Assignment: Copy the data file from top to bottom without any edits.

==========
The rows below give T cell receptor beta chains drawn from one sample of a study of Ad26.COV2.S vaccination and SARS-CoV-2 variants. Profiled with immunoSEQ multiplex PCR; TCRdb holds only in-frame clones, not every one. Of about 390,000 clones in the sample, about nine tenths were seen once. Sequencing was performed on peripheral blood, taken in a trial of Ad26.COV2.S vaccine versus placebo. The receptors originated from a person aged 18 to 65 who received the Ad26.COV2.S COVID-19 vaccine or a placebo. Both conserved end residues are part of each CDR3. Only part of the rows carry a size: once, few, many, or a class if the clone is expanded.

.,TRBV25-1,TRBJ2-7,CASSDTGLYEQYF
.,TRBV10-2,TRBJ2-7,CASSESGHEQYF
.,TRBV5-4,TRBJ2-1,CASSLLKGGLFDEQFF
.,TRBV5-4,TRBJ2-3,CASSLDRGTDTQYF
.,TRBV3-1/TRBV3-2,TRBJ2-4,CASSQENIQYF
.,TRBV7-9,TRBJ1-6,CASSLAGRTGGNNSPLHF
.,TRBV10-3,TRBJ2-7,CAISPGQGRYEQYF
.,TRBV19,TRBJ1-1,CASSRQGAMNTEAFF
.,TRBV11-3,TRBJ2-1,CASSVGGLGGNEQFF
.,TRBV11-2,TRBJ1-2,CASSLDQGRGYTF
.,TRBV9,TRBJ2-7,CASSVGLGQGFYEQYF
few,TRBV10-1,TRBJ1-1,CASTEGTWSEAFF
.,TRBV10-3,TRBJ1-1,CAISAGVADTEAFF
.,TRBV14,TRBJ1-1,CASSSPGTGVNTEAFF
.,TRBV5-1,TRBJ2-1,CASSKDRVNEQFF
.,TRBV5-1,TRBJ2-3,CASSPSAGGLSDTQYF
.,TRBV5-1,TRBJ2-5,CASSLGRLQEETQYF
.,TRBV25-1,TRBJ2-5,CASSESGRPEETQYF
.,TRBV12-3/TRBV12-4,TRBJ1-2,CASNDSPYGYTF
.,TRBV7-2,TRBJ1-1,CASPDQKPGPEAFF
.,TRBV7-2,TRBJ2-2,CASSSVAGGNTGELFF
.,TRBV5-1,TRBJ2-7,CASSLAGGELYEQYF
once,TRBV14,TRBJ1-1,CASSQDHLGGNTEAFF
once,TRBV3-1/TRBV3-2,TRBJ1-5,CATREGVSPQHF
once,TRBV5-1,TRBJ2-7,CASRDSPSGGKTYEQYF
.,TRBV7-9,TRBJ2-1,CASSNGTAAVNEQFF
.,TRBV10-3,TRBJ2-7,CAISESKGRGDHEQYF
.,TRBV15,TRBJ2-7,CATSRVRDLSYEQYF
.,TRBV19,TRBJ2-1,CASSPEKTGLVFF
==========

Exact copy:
The rows below give T cell receptor beta chains drawn from one sample of a study of Ad26.COV2.S vaccination and SARS-CoV-2 variants. Profiled with immunoSEQ multiplex PCR; TCRdb holds only in-frame clones, not every one. Of about 390,000 clones in the sample, about nine tenths were seen once. Sequencing was performed on peripheral blood, taken in a trial of Ad26.COV2.S vaccine versus placebo. The receptors originated from a person aged 18 to 65 who received the Ad26.COV2.S COVID-19 vaccine or a placebo. Both conserved end residues are part of each CDR3. Only part of the rows carry a size: once, few, many, or a class if the clone is expanded.

.,TRBV25-1,TRBJ2-7,CASSDTGLYEQYF
.,TRBV10-2,TRBJ2-7,CASSESGHEQYF
.,TRBV5-4,TRBJ2-1,CASSLLKGGLFDEQFF
.,TRBV5-4,TRBJ2-3,CASSLDRGTDTQYF
.,TRBV3-1/TRBV3-2,TRBJ2-4,CASSQENIQYF
.,TRBV7-9,TRBJ1-6,CASSLAGRTGGNNSPLHF
.,TRBV10-3,TRBJ2-7,CAISPGQGRYEQYF
.,TRBV19,TRBJ1-1,CASSRQGAMNTEAFF
.,TRBV11-3,TRBJ2-1,CASSVGGLGGNEQFF
.,TRBV11-2,TRBJ1-2,CASSLDQGRGYTF
.,TRBV9,TRBJ2-7,CASSVGLGQGFYEQYF
few,TRBV10-1,TRBJ1-1,CASTEGTWSEAFF
.,TRBV10-3,TRBJ1-1,CAISAGVADTEAFF
.,TRBV14,TRBJ1-1,CASSSPGTGVNTEAFF
.,TRBV5-1,TRBJ2-1,CASSKDRVNEQFF
.,TRBV5-1,TRBJ2-3,CASSPSAGGLSDTQYF
.,TRBV5-1,TRBJ2-5,CASSLGRLQEETQYF
.,TRBV25-1,TRBJ2-5,CASSESGRPEETQYF
.,TRBV12-3/TRBV12-4,TRBJ1-2,CASNDSPYGYTF
.,TRBV7-2,TRBJ1-1,CASPDQKPGPEAFF
.,TRBV7-2,TRBJ2-2,CASSSVAGGNTGELFF
.,TRBV5-1,TRBJ2-7,CASSLAGGELYEQYF
once,TRBV14,TRBJ1-1,CASSQDHLGGNTEAFF
once,TRBV3-1/TRBV3-2,TRBJ1-5,CATREGVSPQHF
once,TRBV5-1,TRBJ2-7,CASRDSPSGGKTYEQYF
.,TRBV7-9,TRBJ2-1,CASSNGTAAVNEQFF
.,TRBV10-3,TRBJ2-7,CAISESKGRGDHEQYF
.,TRBV15,TRBJ2-7,CATSRVRDLSYEQYF
.,TRBV19,TRBJ2-1,CASSPEKTGLVFF